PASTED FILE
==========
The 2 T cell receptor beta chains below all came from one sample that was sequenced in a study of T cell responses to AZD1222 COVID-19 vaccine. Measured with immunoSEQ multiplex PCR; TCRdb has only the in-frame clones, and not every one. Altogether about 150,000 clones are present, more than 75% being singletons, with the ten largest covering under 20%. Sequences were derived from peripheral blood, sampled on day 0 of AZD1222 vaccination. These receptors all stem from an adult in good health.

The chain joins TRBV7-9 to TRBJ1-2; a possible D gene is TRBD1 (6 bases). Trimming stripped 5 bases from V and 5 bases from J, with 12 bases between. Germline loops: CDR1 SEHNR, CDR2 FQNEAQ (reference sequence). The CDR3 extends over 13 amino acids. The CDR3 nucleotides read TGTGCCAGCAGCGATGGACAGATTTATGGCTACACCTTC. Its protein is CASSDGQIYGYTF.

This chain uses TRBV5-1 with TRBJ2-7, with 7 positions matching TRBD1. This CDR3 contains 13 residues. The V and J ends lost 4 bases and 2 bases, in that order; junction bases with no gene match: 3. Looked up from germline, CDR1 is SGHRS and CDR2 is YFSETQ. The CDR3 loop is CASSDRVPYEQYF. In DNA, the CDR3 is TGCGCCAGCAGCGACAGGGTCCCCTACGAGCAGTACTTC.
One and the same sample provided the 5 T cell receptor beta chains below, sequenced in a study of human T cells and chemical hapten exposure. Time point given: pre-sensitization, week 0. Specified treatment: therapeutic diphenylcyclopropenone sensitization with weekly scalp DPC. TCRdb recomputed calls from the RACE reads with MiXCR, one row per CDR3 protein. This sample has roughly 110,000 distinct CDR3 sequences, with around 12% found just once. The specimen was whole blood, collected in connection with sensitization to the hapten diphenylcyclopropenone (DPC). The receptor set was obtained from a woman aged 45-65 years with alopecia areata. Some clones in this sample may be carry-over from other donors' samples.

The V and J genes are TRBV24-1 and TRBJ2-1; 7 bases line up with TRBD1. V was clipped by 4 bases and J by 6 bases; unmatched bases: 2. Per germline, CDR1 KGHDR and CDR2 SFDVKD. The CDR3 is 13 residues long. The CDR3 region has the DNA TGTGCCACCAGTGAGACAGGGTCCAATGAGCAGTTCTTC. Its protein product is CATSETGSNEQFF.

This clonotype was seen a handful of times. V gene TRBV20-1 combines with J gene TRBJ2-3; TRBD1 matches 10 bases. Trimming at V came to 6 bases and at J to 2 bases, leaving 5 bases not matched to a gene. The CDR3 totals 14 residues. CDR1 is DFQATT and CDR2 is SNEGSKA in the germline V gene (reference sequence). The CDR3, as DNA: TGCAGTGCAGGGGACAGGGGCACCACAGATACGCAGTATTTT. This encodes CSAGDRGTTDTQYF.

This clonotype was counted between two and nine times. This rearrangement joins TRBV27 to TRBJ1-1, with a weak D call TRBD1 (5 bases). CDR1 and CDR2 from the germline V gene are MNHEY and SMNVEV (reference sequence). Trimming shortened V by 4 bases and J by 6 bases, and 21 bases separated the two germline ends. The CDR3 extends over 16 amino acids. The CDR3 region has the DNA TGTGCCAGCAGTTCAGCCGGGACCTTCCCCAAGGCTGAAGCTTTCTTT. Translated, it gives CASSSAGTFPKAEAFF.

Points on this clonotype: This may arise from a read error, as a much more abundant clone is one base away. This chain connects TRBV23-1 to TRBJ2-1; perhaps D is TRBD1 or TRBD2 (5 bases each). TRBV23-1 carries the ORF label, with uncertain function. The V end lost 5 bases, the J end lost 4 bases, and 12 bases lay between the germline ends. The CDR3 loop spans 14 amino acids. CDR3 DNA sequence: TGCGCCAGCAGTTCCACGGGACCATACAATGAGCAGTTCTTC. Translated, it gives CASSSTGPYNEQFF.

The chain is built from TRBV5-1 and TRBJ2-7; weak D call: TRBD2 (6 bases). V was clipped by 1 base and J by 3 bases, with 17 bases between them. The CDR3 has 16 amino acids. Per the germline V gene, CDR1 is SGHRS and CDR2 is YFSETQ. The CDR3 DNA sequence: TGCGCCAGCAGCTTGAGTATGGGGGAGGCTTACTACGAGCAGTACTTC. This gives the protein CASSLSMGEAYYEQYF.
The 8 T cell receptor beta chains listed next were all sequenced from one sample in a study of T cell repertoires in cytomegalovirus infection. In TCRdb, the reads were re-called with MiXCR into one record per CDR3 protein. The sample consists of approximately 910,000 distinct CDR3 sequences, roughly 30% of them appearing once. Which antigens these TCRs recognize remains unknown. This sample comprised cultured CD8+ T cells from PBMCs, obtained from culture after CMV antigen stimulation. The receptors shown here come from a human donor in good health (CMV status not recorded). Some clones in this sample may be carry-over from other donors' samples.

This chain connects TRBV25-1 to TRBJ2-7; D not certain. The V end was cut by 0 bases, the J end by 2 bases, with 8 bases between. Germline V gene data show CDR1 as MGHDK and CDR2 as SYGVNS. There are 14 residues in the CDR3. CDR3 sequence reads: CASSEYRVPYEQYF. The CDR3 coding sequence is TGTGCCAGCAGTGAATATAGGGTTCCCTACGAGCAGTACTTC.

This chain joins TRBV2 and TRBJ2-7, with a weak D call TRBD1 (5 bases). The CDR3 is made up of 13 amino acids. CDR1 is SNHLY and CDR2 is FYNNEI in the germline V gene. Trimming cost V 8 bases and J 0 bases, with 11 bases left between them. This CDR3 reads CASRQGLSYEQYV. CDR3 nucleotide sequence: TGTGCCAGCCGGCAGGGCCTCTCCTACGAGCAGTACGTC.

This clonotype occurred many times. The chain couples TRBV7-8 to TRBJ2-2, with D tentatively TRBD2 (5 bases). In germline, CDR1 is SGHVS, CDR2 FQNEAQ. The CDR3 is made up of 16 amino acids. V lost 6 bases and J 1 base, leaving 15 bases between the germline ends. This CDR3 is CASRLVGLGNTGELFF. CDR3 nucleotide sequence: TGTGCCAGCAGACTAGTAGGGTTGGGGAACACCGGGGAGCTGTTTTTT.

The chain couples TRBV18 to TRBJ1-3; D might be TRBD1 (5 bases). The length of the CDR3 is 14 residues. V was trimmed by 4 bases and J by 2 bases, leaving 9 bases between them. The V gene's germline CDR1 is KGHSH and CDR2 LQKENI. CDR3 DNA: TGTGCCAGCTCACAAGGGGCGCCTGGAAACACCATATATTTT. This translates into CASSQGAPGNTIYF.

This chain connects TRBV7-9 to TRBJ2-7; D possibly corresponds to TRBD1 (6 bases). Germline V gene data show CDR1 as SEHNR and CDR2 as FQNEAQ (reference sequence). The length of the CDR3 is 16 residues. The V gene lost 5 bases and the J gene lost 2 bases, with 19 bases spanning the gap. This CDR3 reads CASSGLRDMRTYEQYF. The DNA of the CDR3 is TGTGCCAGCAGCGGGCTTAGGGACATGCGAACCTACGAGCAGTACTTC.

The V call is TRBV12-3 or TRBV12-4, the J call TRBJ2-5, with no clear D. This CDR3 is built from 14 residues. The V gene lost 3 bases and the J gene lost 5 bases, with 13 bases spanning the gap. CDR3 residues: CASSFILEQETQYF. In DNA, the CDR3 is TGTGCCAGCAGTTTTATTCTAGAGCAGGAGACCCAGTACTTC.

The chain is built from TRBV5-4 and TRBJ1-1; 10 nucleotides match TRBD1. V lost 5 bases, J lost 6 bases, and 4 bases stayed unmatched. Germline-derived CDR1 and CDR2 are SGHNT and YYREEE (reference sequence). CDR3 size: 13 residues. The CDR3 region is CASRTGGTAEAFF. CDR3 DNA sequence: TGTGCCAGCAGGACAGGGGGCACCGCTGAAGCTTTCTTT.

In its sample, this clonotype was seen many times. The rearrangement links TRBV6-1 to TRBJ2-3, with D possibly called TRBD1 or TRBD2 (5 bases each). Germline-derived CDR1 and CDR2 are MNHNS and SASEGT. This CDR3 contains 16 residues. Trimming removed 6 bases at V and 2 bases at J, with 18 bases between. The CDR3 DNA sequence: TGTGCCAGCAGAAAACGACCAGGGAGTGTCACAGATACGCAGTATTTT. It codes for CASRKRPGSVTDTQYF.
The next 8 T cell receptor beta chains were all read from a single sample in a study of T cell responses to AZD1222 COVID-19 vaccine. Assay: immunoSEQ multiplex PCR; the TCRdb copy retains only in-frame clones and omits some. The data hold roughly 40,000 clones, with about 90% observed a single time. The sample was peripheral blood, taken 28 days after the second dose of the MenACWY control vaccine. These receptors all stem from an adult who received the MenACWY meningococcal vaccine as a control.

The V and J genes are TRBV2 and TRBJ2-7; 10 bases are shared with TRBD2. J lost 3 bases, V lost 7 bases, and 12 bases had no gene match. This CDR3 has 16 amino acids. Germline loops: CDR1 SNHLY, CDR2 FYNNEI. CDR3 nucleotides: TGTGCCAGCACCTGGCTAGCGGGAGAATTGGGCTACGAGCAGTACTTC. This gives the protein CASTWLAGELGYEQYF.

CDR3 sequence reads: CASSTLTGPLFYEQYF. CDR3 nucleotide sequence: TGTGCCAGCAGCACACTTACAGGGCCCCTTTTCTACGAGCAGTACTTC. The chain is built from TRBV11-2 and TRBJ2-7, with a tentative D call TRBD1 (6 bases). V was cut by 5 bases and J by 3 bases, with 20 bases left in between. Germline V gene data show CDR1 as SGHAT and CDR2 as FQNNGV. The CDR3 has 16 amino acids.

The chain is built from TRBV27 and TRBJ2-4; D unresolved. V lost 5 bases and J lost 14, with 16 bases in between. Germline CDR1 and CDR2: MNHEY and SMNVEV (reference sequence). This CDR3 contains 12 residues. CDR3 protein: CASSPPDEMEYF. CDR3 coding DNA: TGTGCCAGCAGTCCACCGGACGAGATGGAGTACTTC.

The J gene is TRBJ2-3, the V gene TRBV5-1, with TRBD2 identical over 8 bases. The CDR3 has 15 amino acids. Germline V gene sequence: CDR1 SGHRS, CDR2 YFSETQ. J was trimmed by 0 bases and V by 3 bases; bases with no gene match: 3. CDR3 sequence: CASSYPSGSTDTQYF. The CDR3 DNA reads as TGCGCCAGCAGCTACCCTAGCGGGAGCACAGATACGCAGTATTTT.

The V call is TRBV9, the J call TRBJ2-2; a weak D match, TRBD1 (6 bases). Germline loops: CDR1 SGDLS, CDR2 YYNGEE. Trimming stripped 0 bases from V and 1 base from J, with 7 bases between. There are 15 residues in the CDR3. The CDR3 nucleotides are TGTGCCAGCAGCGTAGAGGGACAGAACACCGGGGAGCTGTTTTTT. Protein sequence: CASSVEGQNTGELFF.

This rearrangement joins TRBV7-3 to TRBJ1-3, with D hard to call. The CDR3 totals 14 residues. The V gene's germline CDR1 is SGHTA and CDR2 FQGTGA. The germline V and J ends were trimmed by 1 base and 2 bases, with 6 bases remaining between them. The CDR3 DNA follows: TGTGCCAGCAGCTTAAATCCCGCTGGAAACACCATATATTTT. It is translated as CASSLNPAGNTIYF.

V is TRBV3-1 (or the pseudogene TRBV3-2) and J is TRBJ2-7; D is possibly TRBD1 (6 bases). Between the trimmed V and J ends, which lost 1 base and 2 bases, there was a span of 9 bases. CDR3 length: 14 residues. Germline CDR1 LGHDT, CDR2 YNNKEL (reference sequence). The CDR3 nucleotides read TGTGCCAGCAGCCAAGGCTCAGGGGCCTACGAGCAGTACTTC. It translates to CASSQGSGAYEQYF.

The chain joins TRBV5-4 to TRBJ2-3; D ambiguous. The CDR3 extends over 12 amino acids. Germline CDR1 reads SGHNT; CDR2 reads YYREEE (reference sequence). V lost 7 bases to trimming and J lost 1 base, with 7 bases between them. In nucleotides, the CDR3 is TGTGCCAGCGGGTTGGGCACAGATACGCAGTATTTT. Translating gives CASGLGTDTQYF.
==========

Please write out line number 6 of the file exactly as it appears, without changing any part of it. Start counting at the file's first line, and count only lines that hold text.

This clonotype was seen a handful of times. V gene TRBV20-1 combines with J gene TRBJ2-3; TRBD1 matches 10 bases. Trimming at V came to 6 bases and at J to 2 bases, leaving 5 bases not matched to a gene. The CDR3 totals 14 residues. CDR1 is DFQATT and CDR2 is SNEGSKA in the germline V gene (reference sequence). The CDR3, as DNA: TGCAGTGCAGGGGACAGGGGCACCACAGATACGCAGTATTTT. This encodes CSAGDRGTTDTQYF.